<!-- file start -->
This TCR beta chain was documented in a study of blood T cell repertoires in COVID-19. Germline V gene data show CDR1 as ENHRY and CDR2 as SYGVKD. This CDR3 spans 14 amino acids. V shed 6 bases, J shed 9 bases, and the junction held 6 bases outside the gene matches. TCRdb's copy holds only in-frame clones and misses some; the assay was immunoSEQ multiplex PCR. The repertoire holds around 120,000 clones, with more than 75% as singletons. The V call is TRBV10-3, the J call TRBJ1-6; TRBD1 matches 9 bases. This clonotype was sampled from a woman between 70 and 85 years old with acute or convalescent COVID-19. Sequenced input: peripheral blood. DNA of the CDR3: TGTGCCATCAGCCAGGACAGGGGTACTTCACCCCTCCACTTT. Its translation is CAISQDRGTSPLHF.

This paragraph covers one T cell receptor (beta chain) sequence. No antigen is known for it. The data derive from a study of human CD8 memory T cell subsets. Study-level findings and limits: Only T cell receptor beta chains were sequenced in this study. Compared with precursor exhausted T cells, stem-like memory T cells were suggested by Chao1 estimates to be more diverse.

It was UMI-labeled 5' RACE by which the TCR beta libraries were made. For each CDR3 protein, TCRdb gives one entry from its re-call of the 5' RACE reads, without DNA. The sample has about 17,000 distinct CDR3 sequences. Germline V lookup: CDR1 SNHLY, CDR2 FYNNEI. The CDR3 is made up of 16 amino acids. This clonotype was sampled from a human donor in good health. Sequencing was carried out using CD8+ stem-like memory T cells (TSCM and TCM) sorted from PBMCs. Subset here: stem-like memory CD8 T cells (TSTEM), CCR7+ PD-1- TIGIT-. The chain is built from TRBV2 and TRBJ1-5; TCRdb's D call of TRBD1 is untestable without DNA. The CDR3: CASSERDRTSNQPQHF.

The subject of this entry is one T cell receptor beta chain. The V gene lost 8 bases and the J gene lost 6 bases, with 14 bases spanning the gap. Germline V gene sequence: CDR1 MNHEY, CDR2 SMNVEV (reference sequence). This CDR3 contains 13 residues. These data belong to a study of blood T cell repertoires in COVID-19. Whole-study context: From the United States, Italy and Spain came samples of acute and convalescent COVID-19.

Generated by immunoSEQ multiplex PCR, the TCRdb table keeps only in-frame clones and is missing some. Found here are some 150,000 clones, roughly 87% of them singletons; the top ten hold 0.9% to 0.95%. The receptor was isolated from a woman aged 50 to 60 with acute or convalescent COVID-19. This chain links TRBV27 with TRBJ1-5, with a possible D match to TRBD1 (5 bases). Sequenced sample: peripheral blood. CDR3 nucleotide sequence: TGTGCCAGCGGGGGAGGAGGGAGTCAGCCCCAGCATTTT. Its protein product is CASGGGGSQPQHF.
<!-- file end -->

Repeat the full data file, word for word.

This TCR beta chain was documented in a study of blood T cell repertoires in COVID-19. Germline V gene data show CDR1 as ENHRY and CDR2 as SYGVKD. This CDR3 spans 14 amino acids. V shed 6 bases, J shed 9 bases, and the junction held 6 bases outside the gene matches. TCRdb's copy holds only in-frame clones and misses some; the assay was immunoSEQ multiplex PCR. The repertoire holds around 120,000 clones, with more than 75% as singletons. The V call is TRBV10-3, the J call TRBJ1-6; TRBD1 matches 9 bases. This clonotype was sampled from a woman between 70 and 85 years old with acute or convalescent COVID-19. Sequenced input: peripheral blood. DNA of the CDR3: TGTGCCATCAGCCAGGACAGGGGTACTTCACCCCTCCACTTT. Its translation is CAISQDRGTSPLHF.

This paragraph covers one T cell receptor (beta chain) sequence. No antigen is known for it. The data derive from a study of human CD8 memory T cell subsets. Study-level findings and limits: Only T cell receptor beta chains were sequenced in this study. Compared with precursor exhausted T cells, stem-like memory T cells were suggested by Chao1 estimates to be more diverse.

It was UMI-labeled 5' RACE by which the TCR beta libraries were made. For each CDR3 protein, TCRdb gives one entry from its re-call of the 5' RACE reads, without DNA. The sample has about 17,000 distinct CDR3 sequences. Germline V lookup: CDR1 SNHLY, CDR2 FYNNEI. The CDR3 is made up of 16 amino acids. This clonotype was sampled from a human donor in good health. Sequencing was carried out using CD8+ stem-like memory T cells (TSCM and TCM) sorted from PBMCs. Subset here: stem-like memory CD8 T cells (TSTEM), CCR7+ PD-1- TIGIT-. The chain is built from TRBV2 and TRBJ1-5; TCRdb's D call of TRBD1 is untestable without DNA. The CDR3: CASSERDRTSNQPQHF.

The subject of this entry is one T cell receptor beta chain. The V gene lost 8 bases and the J gene lost 6 bases, with 14 bases spanning the gap. Germline V gene sequence: CDR1 MNHEY, CDR2 SMNVEV (reference sequence). This CDR3 contains 13 residues. These data belong to a study of blood T cell repertoires in COVID-19. Whole-study context: From the United States, Italy and Spain came samples of acute and convalescent COVID-19.

Generated by immunoSEQ multiplex PCR, the TCRdb table keeps only in-frame clones and is missing some. Found here are some 150,000 clones, roughly 87% of them singletons; the top ten hold 0.9% to 0.95%. The receptor was isolated from a woman aged 50 to 60 with acute or convalescent COVID-19. This chain links TRBV27 with TRBJ1-5, with a possible D match to TRBD1 (5 bases). Sequenced sample: peripheral blood. CDR3 nucleotide sequence: TGTGCCAGCGGGGGAGGAGGGAGTCAGCCCCAGCATTTT. Its protein product is CASGGGGSQPQHF.